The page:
Jair Bolsonaro (PSL) thanked Russian President Vladimir Putin for the message of congratulating him on the victory achieved in the Brazilian presidential elections of 2018.
Jair Bolsonaro was elected the next president of Brazil with 55.13% of valid votes and defeated his rival candidate Fernando Haddad, who achieved 44.87%.
“Vladimir Putin sent a message of greetings to Jair Bolsonaro for the victory in the presidential elections of the Federatiion Republic of Brazil,” the Kremlin wrote in a statement.
Putin’s congratulations should be understood as basic and respectful statesmanship, and not an endorsement of Bolsonaro. This is the standard norm in the world, even though many in the U.S are generally surprised at this, as U.S presidents generally only congratulate those they have hand in installing themselves.
At the same time, Russia will be looking to see to what extent Brazil will further align with the U.S following this election, as this also calls into question the future status of BRICS.
Bolsonaro thanked Putin’s message on his Twitter.
Thank you President Putin! https://t.co/E55LTGw38t
— Jair Bolsonaro 1️⃣7️⃣ (@jairbolsonaro) October 29, 2018
Bolsonaro will be the 38th president of the country. He interrupted a cycle of PT (Worker Party) victories, who have won the elections for the Planalto Palace since 2002.
But corruption allegations and the inability for the PT to overcome Brazil’s endemic class contradictions through its short-sighted social-democratic, opportunist and reformist policies led to a backlash. This backlash was compounded by the over-reliance of the PT on 1st world based conceptions of new-leftism, which warmed the hearts of professionals, sub-elites, and academics, but increasingly alienated majority segments of the working class not tied to the traditional pillars of bureaucratic power such as labor unions.
Meanwhile, the second round of the Brazilian elections has had the biggest abstention since 1998: 31,370,372 of Brazilians did not go to the polls on Sunday. This total represents 21.3% of the Brazilian electorate. In addition, there were 2,486,571 (2.14%) of blank votes and 8,607,999 (7.43%) of void votes.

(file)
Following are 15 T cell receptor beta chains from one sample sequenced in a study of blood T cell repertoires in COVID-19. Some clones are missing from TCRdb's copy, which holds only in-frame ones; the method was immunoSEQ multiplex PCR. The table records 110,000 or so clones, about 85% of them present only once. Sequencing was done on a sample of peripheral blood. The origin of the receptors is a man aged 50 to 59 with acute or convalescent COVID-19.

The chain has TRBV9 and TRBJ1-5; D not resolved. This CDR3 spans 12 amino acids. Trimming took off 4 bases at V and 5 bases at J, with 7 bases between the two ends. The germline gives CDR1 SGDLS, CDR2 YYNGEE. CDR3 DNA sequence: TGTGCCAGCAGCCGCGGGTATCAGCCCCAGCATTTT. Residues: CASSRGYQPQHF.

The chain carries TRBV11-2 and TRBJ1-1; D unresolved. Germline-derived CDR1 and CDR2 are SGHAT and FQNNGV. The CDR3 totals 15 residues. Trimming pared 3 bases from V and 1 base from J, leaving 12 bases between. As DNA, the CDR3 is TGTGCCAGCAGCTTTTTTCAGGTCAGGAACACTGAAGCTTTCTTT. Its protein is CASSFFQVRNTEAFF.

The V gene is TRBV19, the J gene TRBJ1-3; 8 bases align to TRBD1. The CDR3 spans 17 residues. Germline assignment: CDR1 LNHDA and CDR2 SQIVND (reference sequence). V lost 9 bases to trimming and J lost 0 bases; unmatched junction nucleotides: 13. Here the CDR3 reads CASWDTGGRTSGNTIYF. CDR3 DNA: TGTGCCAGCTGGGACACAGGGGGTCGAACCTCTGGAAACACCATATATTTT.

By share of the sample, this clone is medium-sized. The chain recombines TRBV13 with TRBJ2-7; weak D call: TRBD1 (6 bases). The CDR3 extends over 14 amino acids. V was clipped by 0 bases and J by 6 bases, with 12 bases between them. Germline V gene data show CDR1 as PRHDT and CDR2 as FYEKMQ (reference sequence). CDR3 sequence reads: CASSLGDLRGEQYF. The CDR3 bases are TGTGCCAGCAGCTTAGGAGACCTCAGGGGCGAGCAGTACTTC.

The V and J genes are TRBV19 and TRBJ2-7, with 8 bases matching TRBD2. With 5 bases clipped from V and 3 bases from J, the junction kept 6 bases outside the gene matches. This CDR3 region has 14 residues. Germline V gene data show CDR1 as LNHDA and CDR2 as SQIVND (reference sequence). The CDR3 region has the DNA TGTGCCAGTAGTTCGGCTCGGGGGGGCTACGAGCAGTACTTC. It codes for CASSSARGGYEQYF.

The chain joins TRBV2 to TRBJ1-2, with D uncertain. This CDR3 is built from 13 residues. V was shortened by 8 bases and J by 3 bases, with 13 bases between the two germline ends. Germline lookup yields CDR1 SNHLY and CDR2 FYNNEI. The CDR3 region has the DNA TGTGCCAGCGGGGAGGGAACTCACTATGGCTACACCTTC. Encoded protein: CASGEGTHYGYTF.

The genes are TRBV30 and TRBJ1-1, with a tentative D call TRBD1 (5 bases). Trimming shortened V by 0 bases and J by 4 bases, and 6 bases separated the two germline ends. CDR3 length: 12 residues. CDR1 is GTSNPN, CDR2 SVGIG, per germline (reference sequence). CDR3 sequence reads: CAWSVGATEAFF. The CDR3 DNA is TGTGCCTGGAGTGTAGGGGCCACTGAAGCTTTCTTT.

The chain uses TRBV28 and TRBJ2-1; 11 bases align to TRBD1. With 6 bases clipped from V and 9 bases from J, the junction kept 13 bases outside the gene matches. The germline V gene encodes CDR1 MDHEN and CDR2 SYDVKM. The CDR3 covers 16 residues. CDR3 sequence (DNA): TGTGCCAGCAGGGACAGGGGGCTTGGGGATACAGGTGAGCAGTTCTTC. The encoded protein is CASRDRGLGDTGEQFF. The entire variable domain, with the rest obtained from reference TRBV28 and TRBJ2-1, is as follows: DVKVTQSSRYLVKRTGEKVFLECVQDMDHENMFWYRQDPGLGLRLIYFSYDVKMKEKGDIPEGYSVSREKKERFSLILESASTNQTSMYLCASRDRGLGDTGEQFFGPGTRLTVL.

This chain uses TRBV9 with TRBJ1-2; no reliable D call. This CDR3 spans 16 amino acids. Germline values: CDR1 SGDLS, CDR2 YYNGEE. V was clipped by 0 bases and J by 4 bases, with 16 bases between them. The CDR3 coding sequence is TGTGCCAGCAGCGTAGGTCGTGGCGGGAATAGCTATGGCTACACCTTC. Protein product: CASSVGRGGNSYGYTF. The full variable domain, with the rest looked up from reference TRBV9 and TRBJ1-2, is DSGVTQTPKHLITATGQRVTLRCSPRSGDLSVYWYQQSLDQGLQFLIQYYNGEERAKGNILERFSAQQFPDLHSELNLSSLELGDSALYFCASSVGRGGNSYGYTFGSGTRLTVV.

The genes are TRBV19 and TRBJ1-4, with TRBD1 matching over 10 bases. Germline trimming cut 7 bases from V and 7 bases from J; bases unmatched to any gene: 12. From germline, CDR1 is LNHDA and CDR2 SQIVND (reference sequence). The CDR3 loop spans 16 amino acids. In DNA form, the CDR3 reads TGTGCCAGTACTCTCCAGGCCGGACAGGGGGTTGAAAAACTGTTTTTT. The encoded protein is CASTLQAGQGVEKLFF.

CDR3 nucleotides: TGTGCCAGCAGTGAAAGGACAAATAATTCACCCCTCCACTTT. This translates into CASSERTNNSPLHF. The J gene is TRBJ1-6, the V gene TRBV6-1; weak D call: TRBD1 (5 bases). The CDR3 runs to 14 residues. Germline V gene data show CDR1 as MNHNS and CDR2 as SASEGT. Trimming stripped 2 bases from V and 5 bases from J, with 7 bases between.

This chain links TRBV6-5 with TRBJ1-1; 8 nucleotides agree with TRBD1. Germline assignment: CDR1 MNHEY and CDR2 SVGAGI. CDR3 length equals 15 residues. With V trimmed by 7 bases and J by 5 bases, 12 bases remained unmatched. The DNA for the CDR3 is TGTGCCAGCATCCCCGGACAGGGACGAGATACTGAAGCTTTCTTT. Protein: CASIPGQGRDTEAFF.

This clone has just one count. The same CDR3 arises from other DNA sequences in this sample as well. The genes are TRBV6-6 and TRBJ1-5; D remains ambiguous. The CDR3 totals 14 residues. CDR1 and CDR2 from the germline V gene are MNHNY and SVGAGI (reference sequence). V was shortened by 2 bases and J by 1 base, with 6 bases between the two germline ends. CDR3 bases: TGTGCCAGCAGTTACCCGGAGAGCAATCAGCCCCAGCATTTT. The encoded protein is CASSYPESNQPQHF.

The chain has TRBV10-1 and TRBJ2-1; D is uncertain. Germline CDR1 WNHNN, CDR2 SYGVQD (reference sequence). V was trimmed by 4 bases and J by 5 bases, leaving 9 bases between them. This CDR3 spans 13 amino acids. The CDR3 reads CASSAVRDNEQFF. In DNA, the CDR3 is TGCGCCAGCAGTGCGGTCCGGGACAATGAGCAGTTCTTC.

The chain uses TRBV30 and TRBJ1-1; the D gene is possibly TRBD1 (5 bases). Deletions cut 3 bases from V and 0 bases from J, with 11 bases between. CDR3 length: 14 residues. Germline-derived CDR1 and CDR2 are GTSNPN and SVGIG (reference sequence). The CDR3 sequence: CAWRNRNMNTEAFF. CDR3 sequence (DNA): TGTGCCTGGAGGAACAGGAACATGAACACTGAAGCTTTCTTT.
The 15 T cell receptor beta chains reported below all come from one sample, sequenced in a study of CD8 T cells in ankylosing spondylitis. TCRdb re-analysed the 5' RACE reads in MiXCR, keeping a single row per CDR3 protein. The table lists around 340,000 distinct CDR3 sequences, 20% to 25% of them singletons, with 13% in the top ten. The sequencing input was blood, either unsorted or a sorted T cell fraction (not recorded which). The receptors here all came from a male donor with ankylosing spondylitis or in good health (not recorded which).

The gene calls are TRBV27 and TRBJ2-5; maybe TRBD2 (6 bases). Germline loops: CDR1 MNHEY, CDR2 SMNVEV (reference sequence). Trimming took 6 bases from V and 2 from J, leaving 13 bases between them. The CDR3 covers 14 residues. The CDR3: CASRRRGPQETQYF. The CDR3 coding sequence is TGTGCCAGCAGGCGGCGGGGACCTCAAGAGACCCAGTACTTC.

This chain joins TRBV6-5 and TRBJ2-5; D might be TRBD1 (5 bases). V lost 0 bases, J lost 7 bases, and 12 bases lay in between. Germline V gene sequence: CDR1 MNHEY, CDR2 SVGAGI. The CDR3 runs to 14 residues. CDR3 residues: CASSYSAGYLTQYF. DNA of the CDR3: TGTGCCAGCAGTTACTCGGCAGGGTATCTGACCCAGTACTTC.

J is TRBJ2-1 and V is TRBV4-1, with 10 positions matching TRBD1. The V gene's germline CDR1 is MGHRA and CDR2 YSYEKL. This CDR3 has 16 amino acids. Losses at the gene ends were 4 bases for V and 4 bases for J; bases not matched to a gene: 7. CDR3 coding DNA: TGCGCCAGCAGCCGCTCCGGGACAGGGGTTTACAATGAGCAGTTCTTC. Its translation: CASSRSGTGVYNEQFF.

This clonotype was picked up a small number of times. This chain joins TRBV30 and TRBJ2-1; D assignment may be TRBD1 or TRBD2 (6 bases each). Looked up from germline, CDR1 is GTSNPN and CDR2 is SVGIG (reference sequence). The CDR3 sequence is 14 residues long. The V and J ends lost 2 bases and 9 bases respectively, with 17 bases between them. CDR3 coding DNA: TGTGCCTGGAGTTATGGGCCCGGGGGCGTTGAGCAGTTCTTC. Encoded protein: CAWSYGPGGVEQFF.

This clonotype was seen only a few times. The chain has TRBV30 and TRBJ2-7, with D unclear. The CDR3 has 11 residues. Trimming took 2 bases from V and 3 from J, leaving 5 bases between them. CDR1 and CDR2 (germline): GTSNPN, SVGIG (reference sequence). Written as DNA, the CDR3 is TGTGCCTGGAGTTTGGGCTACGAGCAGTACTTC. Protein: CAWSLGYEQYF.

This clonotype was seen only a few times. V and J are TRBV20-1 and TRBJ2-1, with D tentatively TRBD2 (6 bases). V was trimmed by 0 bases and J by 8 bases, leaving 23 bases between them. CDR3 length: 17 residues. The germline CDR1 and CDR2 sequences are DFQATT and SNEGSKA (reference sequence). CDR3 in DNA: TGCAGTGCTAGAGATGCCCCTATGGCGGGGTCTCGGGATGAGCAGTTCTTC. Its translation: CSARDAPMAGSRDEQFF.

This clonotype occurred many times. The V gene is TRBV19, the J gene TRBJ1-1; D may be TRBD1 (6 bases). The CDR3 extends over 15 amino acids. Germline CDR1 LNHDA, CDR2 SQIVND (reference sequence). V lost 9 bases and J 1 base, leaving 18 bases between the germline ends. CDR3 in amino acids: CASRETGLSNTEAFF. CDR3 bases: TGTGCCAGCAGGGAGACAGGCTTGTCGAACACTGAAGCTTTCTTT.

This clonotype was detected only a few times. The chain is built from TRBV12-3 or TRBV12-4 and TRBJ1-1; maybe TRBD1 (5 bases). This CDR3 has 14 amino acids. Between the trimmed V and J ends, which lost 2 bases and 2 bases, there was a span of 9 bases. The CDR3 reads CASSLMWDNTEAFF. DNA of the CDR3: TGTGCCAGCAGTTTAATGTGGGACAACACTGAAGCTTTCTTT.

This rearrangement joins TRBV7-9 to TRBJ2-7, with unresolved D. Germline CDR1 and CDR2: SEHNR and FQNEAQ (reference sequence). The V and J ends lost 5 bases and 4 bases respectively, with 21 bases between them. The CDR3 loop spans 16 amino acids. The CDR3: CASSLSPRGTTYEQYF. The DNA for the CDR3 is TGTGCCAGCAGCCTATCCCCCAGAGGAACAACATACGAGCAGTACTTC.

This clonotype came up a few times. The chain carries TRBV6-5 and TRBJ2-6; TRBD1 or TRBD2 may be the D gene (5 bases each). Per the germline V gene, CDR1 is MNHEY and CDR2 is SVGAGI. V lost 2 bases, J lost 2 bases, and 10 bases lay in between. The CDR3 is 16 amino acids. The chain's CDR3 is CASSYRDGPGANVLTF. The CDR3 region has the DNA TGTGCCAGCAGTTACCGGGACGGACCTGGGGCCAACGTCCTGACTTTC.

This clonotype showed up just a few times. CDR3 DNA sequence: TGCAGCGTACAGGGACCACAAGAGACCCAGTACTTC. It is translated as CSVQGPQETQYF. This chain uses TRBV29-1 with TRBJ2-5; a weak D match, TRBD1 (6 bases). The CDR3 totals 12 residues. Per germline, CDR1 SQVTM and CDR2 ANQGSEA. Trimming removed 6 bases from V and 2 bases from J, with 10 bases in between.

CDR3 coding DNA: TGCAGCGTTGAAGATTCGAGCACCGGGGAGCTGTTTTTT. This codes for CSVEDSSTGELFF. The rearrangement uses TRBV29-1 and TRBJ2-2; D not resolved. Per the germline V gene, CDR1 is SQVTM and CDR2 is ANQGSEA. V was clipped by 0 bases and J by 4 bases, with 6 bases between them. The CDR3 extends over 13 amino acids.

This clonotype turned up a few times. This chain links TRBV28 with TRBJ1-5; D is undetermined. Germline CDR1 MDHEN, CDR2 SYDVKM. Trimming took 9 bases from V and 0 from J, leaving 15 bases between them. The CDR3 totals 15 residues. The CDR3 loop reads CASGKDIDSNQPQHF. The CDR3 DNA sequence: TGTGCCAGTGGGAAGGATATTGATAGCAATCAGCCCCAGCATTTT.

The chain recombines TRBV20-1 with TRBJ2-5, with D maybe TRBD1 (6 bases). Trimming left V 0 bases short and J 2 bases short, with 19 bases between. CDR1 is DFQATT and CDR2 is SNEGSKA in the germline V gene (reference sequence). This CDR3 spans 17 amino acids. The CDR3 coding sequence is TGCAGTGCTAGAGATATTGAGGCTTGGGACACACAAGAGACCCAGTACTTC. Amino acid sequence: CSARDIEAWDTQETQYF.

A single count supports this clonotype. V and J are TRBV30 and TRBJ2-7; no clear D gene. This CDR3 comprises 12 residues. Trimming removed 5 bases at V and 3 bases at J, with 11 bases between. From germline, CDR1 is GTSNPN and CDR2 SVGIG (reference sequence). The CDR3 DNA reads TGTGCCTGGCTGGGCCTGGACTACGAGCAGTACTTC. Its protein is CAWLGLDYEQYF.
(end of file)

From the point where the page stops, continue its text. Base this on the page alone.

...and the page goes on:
Antônio Marcelo Jackson, a political scientist at UFOP – Federal University of Ouro Preto – attributes this rate to “lack of information” on the candidates’ proposals, since there was no debate between Jair Bolsonaro and Fernando Haddad during the second round.
Already the percentage of null votes in the second round of presidential elections in 2018 reached 7.4%, the highest since 1989, totaling 8.6 million. It was a 60% increase over the 2nd round of the last presidential election in 2014, when 4.6% of votes were annulled.
Antônio Marcelo Jackson calls attention to the region where the majority of voters are concentrated, who decided not to choose any of the candidates in those elections.
“When you look at the map of abstentions, this percentage was actually very strong in São Paulo, Rio de Janeiro and Minas Gerais. It’s an interesting fact when you go to the Northeast, South and North of the country, white abstainers and the voters are a much smaller index. It was the voter of the Southeast who was disinterested,” he said.
The Brazilian electorate however has grown tired of ‘half solutions’ as well as the ‘end of history’ triumphalism of the new-left reformist and social-democratic ‘left’, which so strongly believed that the days of the military dictatorship were so far behind, and so impossible to re-impose, that these same forces in academia, popular culture, and the media continually trounced, shamed, and denounced these ‘deplorables’ who maintained some sentiments towards the dictatorship period.
Rampant capitalism and privatization, the degradation of the public sector combined with a ‘left’ that focused on identity political themes, meta-political themes, and ‘mass culture’ (such as LGBT, trans inclusion, etc.); a left that failed to organize around really pertinent socio-economic conditions, led to this ‘reactionary wave’ that led to Bolsonaro’s victory. This, combined with notable support from the Trump administration and his ‘officially unofficial’ foreign political organizer, Bannon.
All of this now brings the entire BRICS arrangement further into question. While India has shown in recent months that it is ‘back on track’ with its multipolar obligations, Brazil now – since the coming of Temer and now Bolsonaro – is on unstable ground in terms of its relationship to the falling unipolar American model and the rising multipolar world order.